Judge Essa Moosa ‘was like a beacon of hope in dark times’

Judge Essa Moosa died peacefully on Sunday morning after a short illness, a family spokesperson has said.

Moosa died at his family home at 11:15.

“I feel that we have lost a part of us,” fellow human rights campaigner Mansoor Jaffer said of his comrade of more than 30 years. “We forged bonds through the anti-apartheid struggle in the trenches.”

He said the late judge was the first port of call for thousands of people who were jailed in the 1980s.
“The first advice that many in the Cape were given was to phone Essa. He was like a beacon of hope in dark times.”

Gadija Vallie said she had worked for Moosa for half her life, as part of a human rights task team assisting political prisoners and detainees. She was too emotional to speak when reflecting on their time together.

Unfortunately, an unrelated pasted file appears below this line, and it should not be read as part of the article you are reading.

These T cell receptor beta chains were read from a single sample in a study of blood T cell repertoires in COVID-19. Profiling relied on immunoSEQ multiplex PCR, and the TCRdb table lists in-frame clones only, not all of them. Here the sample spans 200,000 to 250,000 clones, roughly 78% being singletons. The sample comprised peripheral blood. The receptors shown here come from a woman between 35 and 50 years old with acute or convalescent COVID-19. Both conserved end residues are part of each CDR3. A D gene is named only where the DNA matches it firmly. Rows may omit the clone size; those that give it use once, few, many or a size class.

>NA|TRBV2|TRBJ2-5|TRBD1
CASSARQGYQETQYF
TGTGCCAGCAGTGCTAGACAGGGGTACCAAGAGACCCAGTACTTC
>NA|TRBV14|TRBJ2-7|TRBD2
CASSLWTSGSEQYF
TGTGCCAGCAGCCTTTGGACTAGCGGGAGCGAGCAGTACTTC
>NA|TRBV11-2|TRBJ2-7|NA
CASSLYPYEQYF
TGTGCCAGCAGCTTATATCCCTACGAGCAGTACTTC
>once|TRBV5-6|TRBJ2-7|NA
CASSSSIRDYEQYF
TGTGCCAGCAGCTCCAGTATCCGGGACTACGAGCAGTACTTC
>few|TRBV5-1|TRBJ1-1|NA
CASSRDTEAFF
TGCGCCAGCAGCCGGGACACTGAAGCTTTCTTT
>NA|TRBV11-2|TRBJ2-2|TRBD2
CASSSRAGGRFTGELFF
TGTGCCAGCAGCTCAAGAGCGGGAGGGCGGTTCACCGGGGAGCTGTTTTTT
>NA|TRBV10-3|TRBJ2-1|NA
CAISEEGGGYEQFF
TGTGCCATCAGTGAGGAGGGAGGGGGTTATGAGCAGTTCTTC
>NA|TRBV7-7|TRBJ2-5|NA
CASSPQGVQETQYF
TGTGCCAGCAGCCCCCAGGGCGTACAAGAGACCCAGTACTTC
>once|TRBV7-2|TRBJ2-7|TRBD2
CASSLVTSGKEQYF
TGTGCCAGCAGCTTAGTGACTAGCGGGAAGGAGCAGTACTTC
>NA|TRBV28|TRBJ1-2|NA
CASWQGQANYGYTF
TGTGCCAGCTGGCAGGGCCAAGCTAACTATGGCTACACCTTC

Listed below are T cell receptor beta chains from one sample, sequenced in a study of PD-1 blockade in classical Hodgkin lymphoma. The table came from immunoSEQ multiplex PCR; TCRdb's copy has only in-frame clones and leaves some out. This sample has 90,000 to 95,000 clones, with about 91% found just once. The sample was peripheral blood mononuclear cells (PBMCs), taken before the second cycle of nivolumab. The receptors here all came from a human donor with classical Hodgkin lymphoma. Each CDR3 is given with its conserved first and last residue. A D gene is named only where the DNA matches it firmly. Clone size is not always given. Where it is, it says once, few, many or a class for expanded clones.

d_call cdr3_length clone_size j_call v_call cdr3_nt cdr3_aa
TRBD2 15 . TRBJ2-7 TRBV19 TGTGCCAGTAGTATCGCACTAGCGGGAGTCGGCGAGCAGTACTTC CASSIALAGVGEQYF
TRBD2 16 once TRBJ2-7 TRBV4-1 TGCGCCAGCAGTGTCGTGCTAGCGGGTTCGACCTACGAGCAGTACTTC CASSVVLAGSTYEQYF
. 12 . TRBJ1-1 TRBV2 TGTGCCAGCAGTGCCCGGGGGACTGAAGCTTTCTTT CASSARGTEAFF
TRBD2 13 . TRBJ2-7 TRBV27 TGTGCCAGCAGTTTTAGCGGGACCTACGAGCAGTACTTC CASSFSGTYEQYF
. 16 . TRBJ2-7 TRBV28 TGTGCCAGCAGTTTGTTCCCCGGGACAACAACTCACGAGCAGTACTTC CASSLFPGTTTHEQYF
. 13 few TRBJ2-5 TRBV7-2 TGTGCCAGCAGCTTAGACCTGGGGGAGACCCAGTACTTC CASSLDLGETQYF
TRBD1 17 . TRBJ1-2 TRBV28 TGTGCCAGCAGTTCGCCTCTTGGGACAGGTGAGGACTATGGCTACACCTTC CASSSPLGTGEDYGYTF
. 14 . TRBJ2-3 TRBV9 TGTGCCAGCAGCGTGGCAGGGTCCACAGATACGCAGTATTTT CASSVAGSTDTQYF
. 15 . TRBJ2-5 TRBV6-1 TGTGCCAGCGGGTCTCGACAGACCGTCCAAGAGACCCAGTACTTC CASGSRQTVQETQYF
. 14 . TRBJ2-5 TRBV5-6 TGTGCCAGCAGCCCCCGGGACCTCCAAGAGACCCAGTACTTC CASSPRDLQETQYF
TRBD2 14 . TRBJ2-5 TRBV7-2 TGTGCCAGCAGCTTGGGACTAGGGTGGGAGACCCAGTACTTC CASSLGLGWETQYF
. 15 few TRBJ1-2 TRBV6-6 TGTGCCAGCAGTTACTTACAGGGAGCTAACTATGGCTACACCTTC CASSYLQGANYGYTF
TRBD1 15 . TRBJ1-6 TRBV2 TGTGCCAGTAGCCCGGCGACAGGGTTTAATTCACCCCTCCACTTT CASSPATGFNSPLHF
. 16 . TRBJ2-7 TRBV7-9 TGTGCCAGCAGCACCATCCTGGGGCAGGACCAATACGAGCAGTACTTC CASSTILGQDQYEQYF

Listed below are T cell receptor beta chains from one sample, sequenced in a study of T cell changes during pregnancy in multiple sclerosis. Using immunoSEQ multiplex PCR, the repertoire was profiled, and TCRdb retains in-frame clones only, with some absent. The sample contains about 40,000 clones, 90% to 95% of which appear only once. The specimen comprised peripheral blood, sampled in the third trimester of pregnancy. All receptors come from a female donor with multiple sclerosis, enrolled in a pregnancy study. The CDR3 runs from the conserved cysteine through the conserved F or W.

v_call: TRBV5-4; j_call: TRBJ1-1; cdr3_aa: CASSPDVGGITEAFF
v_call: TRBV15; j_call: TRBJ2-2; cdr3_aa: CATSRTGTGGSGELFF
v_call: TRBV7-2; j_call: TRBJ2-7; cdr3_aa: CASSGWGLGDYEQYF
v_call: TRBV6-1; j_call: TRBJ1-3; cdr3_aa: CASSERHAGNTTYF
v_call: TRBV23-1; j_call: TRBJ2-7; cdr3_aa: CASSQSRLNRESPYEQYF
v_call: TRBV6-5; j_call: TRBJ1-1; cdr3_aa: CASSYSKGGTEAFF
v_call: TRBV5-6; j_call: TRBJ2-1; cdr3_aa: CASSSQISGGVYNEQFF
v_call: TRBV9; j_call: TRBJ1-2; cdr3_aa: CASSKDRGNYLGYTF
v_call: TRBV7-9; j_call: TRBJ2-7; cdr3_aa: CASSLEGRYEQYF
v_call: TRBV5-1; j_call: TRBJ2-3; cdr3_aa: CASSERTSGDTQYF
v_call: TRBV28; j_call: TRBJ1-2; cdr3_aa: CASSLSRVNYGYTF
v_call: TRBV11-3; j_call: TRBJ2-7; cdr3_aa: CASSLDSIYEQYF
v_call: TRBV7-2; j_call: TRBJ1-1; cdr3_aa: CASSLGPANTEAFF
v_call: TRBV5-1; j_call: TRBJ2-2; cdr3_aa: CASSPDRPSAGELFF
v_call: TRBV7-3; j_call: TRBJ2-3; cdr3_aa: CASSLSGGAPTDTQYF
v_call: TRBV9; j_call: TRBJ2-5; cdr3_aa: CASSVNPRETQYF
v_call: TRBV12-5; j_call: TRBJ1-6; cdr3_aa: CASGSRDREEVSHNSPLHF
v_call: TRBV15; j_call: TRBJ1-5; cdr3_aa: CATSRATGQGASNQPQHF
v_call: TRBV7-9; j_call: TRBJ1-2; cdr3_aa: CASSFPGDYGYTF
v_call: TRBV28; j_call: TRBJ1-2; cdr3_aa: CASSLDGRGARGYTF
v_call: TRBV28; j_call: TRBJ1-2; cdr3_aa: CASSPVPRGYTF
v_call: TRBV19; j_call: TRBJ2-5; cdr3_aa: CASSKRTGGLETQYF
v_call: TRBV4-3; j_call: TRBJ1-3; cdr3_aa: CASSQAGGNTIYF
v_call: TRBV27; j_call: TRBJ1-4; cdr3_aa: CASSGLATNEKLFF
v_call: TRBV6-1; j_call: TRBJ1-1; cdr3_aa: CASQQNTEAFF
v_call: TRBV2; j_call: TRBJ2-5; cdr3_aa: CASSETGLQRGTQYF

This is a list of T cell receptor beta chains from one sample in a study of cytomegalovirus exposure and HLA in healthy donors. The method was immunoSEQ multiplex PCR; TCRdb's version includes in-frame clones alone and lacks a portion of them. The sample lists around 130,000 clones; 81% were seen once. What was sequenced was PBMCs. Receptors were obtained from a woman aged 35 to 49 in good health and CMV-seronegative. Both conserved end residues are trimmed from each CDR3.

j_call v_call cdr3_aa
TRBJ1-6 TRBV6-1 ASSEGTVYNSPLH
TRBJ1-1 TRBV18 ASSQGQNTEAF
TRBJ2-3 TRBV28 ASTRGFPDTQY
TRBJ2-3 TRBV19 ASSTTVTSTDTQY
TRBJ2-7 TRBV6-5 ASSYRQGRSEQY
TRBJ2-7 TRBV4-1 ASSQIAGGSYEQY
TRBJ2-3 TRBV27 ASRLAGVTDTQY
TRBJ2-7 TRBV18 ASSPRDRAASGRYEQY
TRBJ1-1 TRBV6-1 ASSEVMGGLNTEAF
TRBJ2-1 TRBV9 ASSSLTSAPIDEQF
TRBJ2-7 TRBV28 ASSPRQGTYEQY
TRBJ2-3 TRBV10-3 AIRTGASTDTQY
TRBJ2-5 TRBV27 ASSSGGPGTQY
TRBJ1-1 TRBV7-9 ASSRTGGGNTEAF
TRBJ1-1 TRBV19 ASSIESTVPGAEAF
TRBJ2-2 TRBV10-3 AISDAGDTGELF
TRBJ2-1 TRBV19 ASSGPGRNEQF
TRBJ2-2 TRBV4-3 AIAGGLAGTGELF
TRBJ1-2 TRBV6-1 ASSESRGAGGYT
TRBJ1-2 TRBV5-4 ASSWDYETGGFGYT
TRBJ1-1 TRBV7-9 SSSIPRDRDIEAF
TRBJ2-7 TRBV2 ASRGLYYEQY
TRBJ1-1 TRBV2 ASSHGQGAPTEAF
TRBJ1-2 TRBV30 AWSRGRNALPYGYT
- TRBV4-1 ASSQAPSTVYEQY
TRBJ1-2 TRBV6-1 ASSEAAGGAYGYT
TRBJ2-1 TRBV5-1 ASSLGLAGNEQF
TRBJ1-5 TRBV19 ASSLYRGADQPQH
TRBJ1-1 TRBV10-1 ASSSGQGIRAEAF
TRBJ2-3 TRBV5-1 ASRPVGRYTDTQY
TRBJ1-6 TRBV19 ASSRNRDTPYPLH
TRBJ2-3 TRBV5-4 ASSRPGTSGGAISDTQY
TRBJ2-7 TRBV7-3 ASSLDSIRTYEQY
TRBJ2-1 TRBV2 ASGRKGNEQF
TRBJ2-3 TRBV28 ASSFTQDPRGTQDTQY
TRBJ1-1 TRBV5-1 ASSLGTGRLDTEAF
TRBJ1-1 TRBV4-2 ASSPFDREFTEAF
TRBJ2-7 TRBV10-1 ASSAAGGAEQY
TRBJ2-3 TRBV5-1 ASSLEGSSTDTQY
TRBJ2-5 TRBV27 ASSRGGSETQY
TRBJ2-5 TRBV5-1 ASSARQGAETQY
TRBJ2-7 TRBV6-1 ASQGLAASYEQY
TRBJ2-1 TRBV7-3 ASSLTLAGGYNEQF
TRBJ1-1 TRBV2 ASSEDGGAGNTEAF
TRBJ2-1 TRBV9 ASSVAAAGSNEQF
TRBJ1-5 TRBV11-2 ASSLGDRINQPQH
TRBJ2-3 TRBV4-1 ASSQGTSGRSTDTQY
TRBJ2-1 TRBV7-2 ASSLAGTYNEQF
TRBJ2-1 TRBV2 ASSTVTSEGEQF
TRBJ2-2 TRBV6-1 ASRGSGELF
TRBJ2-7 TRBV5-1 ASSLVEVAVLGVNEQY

On Friday, the Presidency had issued a statement wishing the ailing judge well. In a statement at the time, the Presidency said, “He’s done a lot for his country. As a nation let us keep the judge and his family in our thoughts and prayers. We wish him good health and comfort and wish the family strength as they support him and shower him with love and care.”

Moosa hailed from District Six in Cape Town, which was flattened by the apartheid government. He went on to become a human rights lawyer, challenging apartheid violations such as detention without trial, and was a founding member of the National Association of Democratic Lawyers.

He retired as a judge of the Western Cape High Court in 2011 and in 2013 he was appointed head of a unit that would investigate complaints against members of the Directorate for Priority Crimes Investigations, better known as the Hawks.

The funeral service will be held on Sunday afternoon at his family home in Rondebosch East. – News24

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